Folks looking for a standard comedy routine, with traditional setups and punchlines, laced with sarcasm or mocking tones, won’t find it with Krish Mohan’s anecdotal storytelling and observations. Taking an approach and style more like a humorist essayist, he builds up to reveal funny sides of powerful truths.
“There’s a point to what I’m saying and I think that’s an avenue comedy can take that’s not encouraged a whole lot right now,” he observes. “I think it’s important, especially now—if you want to have a message in your comedy—to take the risk and have a message in your comedy.”
The self-proclaimed “comedian and social vigilante” uses subtle humor to connect and challenge audiences to engage in issues: politics, religion, civil rights, hypocrisy, stereotypes and clichés. He even encourages people to talk to him after a set if they disagree or have more to add. And the audience will be able to do just that with Mohan at the Juggling Gypsy on Tuesday, December 4, as he tours through Wilmington with “Empathy On Sale!”
Mohan started stand-up comedy when he was 16. At the time he took a more traditional approach with his sets but admittedly lacked substance.
“They were really short jokes in the traditional sense with a setup and a punchline and character-driven thing behind it, or they were about TV shows or something like that,” he explains. “I didn’t have too many of my beliefs formed yet, and on top of that, I didn’t really know how to tell a joke in the context of stand-up comedy. It takes a little while to learn all of that stuff.”
Mohan’s work took a more purposeful and political turn about six years ago with an epiphany that came right after graduating from college and entering the open-mic arena in his hometown of Pittsburgh, PA. Expectations were placed upon him early on by seasoned comics, who thought he should cater to stereotypes, whether about himself as an Indian American or others.
“That always kind of bothered me a little bit,” Mohan says. “To them, the expectation was essentially to validate stereotypes for people—because if you don’t validate the stereotypes then people get uncomfortable. That’s not what I was—that’s not what anybody was, people aren’t stereotypes. . . . That goes for the LGBT population, Indian people, black people, white people, whoever it is.”
Rather than taking easy punches at caricatures, Mohan started addressing ideas of hypocrisy found in everything from politics to religion. He found comfort in building up social commentary with comedy.
“People like Joel Osteen always talk about being true to, God but they’re the ones who didn’t read the lessons that He apparently wrote,” Mohan quips in one bit.
A lot of “Empathy On Sale!” is derived from the 2016 election and how divided and polarized things have become. But he doesn’t just spout “Trump-bashing” jokes.
“When it comes to political comedy, there are people who are dipping their toes into [it], but a lot of it is just, ‘Let’s make fun of Trump and the Republicans,’” Mohan continues. “It’s not really digging into deeper issues or learning about nuances within those issues. . . . “[‘Empathy On Sale!’] is about understanding we’re all on the same team, and the people we need to be up against and pushing to give us human rights and civil rights . . . are the ones who are the enemies, not each other. We on the ground need to work together for a more progressive world.”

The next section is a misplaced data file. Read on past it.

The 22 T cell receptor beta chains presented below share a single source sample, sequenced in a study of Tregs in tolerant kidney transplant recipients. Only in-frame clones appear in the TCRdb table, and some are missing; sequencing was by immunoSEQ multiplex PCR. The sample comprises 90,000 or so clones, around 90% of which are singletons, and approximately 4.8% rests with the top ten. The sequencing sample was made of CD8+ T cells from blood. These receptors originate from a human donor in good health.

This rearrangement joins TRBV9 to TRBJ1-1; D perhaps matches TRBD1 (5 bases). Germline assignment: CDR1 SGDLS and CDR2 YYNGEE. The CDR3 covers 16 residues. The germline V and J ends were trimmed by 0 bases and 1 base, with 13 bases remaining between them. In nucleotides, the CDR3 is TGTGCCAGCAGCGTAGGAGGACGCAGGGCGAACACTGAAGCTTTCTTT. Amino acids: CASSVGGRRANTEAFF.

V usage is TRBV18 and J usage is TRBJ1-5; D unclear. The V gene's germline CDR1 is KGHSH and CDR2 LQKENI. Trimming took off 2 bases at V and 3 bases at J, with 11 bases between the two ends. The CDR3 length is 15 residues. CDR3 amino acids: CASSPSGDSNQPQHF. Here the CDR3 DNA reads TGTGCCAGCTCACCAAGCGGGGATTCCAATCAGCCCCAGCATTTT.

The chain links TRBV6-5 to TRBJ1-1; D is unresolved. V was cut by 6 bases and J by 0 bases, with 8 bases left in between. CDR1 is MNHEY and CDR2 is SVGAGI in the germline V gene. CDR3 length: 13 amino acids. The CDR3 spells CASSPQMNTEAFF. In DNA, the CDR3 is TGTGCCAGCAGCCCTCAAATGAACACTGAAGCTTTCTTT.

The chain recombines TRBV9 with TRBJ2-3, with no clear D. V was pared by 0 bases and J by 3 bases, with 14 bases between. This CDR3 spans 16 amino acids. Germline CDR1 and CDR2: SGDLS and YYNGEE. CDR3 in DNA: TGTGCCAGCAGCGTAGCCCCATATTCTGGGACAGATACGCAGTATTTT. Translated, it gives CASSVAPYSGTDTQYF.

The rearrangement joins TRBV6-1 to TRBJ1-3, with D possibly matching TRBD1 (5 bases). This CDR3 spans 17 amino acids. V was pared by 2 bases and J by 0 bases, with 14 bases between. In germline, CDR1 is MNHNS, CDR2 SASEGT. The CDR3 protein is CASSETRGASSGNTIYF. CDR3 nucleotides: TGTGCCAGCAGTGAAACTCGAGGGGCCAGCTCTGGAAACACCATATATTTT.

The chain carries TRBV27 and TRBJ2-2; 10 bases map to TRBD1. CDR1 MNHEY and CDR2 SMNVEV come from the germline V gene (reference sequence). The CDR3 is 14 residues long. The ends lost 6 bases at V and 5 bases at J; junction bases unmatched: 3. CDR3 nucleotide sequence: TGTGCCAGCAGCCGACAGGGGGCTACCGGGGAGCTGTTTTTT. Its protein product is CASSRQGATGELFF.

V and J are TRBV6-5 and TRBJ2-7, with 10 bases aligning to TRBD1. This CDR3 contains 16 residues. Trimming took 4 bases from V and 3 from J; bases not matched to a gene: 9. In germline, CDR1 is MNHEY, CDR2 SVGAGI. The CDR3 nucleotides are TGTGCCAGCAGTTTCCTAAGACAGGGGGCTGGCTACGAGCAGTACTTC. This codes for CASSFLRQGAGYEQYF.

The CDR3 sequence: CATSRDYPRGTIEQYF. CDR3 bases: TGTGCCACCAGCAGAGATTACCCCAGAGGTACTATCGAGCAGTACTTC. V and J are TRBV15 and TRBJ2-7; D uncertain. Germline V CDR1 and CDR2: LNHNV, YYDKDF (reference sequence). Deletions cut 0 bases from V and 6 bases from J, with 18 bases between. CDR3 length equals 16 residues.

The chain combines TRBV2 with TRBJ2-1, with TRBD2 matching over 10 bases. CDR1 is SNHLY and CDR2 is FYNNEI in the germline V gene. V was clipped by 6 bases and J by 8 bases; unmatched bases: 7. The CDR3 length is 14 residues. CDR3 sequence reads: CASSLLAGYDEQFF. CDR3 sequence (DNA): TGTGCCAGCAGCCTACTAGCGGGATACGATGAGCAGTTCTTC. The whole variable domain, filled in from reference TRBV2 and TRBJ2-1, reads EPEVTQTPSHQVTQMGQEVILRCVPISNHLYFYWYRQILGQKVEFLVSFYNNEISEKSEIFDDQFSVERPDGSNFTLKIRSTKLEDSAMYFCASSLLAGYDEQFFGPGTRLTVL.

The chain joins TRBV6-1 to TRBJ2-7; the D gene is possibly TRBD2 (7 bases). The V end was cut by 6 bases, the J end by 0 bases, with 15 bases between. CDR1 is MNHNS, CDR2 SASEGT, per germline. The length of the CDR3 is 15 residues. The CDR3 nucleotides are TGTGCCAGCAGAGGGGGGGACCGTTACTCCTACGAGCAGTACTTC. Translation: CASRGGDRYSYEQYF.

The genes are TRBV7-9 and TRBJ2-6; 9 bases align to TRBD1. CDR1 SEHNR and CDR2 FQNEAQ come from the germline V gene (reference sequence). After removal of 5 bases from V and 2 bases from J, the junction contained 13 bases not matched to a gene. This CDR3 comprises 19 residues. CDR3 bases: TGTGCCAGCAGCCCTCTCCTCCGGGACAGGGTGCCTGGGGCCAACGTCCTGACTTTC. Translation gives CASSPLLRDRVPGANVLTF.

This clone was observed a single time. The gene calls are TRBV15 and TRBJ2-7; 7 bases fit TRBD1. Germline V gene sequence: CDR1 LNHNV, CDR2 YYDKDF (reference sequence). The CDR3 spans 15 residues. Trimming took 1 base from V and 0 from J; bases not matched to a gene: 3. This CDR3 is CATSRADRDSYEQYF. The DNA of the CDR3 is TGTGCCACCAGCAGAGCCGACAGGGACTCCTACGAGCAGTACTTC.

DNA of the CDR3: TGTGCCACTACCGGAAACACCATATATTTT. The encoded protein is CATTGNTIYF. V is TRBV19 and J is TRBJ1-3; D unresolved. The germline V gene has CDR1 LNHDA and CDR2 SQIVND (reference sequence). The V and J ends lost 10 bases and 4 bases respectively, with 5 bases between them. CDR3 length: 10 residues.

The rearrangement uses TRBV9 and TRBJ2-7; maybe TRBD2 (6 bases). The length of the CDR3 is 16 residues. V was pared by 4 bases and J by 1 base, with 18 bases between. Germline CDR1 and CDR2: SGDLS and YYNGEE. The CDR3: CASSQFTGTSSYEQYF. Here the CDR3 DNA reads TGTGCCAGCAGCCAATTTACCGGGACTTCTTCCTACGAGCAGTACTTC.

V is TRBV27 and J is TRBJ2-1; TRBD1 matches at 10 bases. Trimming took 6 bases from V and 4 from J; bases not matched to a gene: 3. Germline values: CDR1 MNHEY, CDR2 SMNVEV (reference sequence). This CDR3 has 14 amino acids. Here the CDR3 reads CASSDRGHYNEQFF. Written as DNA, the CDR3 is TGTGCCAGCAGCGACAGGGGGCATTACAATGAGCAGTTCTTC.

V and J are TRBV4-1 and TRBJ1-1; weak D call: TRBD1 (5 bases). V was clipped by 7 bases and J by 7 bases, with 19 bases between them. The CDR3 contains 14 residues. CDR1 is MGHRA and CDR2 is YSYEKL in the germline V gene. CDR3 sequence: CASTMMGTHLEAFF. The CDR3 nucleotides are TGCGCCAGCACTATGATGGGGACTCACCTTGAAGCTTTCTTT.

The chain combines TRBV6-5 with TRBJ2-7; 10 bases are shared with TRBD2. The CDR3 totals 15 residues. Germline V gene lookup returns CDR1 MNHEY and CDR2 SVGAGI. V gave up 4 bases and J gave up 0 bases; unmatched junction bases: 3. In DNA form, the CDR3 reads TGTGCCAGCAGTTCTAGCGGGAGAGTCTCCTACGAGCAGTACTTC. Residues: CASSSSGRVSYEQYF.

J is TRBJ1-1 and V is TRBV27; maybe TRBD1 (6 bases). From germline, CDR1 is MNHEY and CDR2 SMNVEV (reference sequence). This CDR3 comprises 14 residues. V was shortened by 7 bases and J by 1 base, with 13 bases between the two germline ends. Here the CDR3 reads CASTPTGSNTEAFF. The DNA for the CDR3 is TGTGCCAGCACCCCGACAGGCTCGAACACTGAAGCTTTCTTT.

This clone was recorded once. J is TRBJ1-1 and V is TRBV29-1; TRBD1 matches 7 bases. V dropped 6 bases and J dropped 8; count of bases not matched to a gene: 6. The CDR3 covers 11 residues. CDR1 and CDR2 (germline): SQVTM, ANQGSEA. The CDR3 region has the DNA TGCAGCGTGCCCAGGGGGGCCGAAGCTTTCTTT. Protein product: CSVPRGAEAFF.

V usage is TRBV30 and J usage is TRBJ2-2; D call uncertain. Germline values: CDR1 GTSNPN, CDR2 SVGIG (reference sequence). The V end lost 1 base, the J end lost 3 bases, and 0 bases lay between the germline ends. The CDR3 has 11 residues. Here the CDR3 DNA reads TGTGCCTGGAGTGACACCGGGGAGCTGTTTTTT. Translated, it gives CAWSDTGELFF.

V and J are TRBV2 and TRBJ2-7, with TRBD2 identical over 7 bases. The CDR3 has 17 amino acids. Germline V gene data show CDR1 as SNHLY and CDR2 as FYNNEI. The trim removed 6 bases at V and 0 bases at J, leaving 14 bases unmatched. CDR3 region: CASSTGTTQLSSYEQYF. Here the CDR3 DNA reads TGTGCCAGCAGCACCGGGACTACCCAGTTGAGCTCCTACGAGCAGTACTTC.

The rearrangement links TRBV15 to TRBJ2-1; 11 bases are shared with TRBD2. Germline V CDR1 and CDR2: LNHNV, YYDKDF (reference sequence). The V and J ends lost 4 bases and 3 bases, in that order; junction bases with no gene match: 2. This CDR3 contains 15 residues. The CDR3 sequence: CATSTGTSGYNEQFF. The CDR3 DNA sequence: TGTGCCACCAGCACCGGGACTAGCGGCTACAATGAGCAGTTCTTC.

Mohan doesn’t set out to give a lecture about his views, issues or current events; it’s more about getting people to drop their defenses through comedy in order to start communicating about them. He chips away at what people tend to vehemently disagree on (gun control, immigration, healthcare, anti-war commentary, etc.) to get to the core of each. Something he says involves empathy, compassion and understanding of the opposing side. Even fellow progressives criticize him for “going easy” on conservatives sometimes.
“It’s coming from a place of love and not aggression,” he clarifies. “It’s not me saying, ‘What you believe is wrong.’ It’s a matter of, ‘Hey, this is my point of view’ and maybe I can make you laugh, think a little bit differently and at least start a conversation.’”
He says it may take audiences a while to warm up to this style of comedy. And it didn’t come easy.
“I went through a lot of failure for a period of time,” he says with a chuckle. “But talking about bigger, heavier topics is very difficult when you’re not telling a joke to begin with—you’re just kind of spewing facts. I think people can get bored with that.”
Now, whenever Mohan sets out to write a show, the hardest part is identifying a jumping-off point. He works toward comforting the audience first, in order to talk about big ideas and issues.
“If I want to address something as large as the military industrial complex,” he explains, “[and] that’s a very large topic to address, it might take me 10 or 15 minutes to gain the audience’s trust.”
He dives into immigration from a personal experience. Mohan came to the United States with his family from Mumbai (formerly Bombay), India, when he was 8 years old. He’s since found himself in a strange world, wherein he’s a first-generation immigrant but also not—he wasn’t born here but came at an age where he doesn’t remember much about life outside of being a U.S. citizen.
“I kind of don’t fit into any sort of traditional box,” he notes. “Addressing that stuff is the easiest way to get people to know [my perspective].”